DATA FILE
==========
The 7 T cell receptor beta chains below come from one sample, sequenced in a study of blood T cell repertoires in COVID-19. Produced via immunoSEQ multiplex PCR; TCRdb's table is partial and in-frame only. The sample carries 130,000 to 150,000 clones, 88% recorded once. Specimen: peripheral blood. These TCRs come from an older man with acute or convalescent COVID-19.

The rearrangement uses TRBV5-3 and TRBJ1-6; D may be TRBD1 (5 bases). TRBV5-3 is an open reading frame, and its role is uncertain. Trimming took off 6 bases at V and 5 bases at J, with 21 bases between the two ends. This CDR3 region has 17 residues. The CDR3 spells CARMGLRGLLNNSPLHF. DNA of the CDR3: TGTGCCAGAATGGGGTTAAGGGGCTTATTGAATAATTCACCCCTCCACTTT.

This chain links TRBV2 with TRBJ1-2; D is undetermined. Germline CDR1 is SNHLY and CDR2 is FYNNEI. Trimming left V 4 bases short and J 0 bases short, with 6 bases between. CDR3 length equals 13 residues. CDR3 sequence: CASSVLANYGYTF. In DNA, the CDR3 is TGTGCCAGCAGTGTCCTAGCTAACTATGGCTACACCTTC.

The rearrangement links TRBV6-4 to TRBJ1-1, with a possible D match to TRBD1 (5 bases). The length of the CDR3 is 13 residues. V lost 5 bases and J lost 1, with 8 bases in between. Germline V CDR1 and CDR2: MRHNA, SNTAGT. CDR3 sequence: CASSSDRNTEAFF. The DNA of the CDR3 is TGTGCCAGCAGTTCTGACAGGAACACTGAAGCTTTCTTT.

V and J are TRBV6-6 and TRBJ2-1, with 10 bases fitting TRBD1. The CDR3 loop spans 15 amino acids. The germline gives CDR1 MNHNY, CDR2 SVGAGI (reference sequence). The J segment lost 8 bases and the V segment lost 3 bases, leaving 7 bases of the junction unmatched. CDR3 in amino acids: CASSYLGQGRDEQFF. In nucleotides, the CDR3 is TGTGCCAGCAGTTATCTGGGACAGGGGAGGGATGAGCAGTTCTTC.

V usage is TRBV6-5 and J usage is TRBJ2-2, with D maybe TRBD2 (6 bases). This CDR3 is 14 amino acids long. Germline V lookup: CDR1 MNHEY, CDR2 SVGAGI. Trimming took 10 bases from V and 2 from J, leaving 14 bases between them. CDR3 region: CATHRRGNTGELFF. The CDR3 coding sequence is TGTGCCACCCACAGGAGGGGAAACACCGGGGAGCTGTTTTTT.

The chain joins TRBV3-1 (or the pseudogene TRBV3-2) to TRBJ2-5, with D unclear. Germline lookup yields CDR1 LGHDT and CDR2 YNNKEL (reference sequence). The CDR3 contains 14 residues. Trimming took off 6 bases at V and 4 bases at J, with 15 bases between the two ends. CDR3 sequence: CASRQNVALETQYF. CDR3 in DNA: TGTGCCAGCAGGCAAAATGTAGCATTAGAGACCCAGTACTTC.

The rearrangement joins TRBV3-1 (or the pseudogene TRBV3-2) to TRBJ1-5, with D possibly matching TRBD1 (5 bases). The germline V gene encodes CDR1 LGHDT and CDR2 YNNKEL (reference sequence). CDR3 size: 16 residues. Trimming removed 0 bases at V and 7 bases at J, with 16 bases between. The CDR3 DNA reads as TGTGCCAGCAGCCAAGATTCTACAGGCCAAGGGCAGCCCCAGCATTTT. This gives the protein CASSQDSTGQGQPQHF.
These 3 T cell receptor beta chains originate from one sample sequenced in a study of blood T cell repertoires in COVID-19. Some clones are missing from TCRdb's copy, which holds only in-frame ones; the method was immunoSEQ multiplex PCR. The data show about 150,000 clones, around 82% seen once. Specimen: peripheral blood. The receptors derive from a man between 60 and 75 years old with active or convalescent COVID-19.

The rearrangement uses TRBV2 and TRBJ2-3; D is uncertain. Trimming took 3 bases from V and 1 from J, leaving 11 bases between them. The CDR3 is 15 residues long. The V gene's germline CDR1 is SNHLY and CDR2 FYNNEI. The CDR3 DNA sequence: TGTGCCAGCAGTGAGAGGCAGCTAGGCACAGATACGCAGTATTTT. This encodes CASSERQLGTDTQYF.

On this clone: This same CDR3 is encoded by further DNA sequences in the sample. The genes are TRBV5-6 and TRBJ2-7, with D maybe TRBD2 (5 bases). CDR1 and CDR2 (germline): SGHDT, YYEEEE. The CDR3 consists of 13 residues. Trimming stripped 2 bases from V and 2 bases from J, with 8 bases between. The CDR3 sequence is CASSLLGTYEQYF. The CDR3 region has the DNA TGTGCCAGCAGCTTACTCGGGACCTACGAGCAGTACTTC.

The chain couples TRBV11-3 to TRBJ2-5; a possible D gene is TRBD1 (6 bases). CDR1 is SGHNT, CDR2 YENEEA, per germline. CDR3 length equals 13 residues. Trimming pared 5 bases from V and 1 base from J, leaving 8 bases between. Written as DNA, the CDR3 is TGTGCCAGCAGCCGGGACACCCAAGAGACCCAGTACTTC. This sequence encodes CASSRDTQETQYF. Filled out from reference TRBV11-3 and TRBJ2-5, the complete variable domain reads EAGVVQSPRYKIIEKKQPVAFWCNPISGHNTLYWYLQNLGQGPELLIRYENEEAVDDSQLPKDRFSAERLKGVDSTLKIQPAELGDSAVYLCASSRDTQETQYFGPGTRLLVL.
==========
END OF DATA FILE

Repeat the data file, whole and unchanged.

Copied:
The 7 T cell receptor beta chains below come from one sample, sequenced in a study of blood T cell repertoires in COVID-19. Produced via immunoSEQ multiplex PCR; TCRdb's table is partial and in-frame only. The sample carries 130,000 to 150,000 clones, 88% recorded once. Specimen: peripheral blood. These TCRs come from an older man with acute or convalescent COVID-19.

The rearrangement uses TRBV5-3 and TRBJ1-6; D may be TRBD1 (5 bases). TRBV5-3 is an open reading frame, and its role is uncertain. Trimming took off 6 bases at V and 5 bases at J, with 21 bases between the two ends. This CDR3 region has 17 residues. The CDR3 spells CARMGLRGLLNNSPLHF. DNA of the CDR3: TGTGCCAGAATGGGGTTAAGGGGCTTATTGAATAATTCACCCCTCCACTTT.

This chain links TRBV2 with TRBJ1-2; D is undetermined. Germline CDR1 is SNHLY and CDR2 is FYNNEI. Trimming left V 4 bases short and J 0 bases short, with 6 bases between. CDR3 length equals 13 residues. CDR3 sequence: CASSVLANYGYTF. In DNA, the CDR3 is TGTGCCAGCAGTGTCCTAGCTAACTATGGCTACACCTTC.

The rearrangement links TRBV6-4 to TRBJ1-1, with a possible D match to TRBD1 (5 bases). The length of the CDR3 is 13 residues. V lost 5 bases and J lost 1, with 8 bases in between. Germline V CDR1 and CDR2: MRHNA, SNTAGT. CDR3 sequence: CASSSDRNTEAFF. The DNA of the CDR3 is TGTGCCAGCAGTTCTGACAGGAACACTGAAGCTTTCTTT.

V and J are TRBV6-6 and TRBJ2-1, with 10 bases fitting TRBD1. The CDR3 loop spans 15 amino acids. The germline gives CDR1 MNHNY, CDR2 SVGAGI (reference sequence). The J segment lost 8 bases and the V segment lost 3 bases, leaving 7 bases of the junction unmatched. CDR3 in amino acids: CASSYLGQGRDEQFF. In nucleotides, the CDR3 is TGTGCCAGCAGTTATCTGGGACAGGGGAGGGATGAGCAGTTCTTC.

V usage is TRBV6-5 and J usage is TRBJ2-2, with D maybe TRBD2 (6 bases). This CDR3 is 14 amino acids long. Germline V lookup: CDR1 MNHEY, CDR2 SVGAGI. Trimming took 10 bases from V and 2 from J, leaving 14 bases between them. CDR3 region: CATHRRGNTGELFF. The CDR3 coding sequence is TGTGCCACCCACAGGAGGGGAAACACCGGGGAGCTGTTTTTT.

The chain joins TRBV3-1 (or the pseudogene TRBV3-2) to TRBJ2-5, with D unclear. Germline lookup yields CDR1 LGHDT and CDR2 YNNKEL (reference sequence). The CDR3 contains 14 residues. Trimming took off 6 bases at V and 4 bases at J, with 15 bases between the two ends. CDR3 sequence: CASRQNVALETQYF. CDR3 in DNA: TGTGCCAGCAGGCAAAATGTAGCATTAGAGACCCAGTACTTC.

The rearrangement joins TRBV3-1 (or the pseudogene TRBV3-2) to TRBJ1-5, with D possibly matching TRBD1 (5 bases). The germline V gene encodes CDR1 LGHDT and CDR2 YNNKEL (reference sequence). CDR3 size: 16 residues. Trimming removed 0 bases at V and 7 bases at J, with 16 bases between. The CDR3 DNA reads as TGTGCCAGCAGCCAAGATTCTACAGGCCAAGGGCAGCCCCAGCATTTT. This gives the protein CASSQDSTGQGQPQHF.
These 3 T cell receptor beta chains originate from one sample sequenced in a study of blood T cell repertoires in COVID-19. Some clones are missing from TCRdb's copy, which holds only in-frame ones; the method was immunoSEQ multiplex PCR. The data show about 150,000 clones, around 82% seen once. Specimen: peripheral blood. The receptors derive from a man between 60 and 75 years old with active or convalescent COVID-19.

The rearrangement uses TRBV2 and TRBJ2-3; D is uncertain. Trimming took 3 bases from V and 1 from J, leaving 11 bases between them. The CDR3 is 15 residues long. The V gene's germline CDR1 is SNHLY and CDR2 FYNNEI. The CDR3 DNA sequence: TGTGCCAGCAGTGAGAGGCAGCTAGGCACAGATACGCAGTATTTT. This encodes CASSERQLGTDTQYF.

On this clone: This same CDR3 is encoded by further DNA sequences in the sample. The genes are TRBV5-6 and TRBJ2-7, with D maybe TRBD2 (5 bases). CDR1 and CDR2 (germline): SGHDT, YYEEEE. The CDR3 consists of 13 residues. Trimming stripped 2 bases from V and 2 bases from J, with 8 bases between. The CDR3 sequence is CASSLLGTYEQYF. The CDR3 region has the DNA TGTGCCAGCAGCTTACTCGGGACCTACGAGCAGTACTTC.

The chain couples TRBV11-3 to TRBJ2-5; a possible D gene is TRBD1 (6 bases). CDR1 is SGHNT, CDR2 YENEEA, per germline. CDR3 length equals 13 residues. Trimming pared 5 bases from V and 1 base from J, leaving 8 bases between. Written as DNA, the CDR3 is TGTGCCAGCAGCCGGGACACCCAAGAGACCCAGTACTTC. This sequence encodes CASSRDTQETQYF. Filled out from reference TRBV11-3 and TRBJ2-5, the complete variable domain reads EAGVVQSPRYKIIEKKQPVAFWCNPISGHNTLYWYLQNLGQGPELLIRYENEEAVDDSQLPKDRFSAERLKGVDSTLKIQPAELGDSAVYLCASSRDTQETQYFGPGTRLLVL.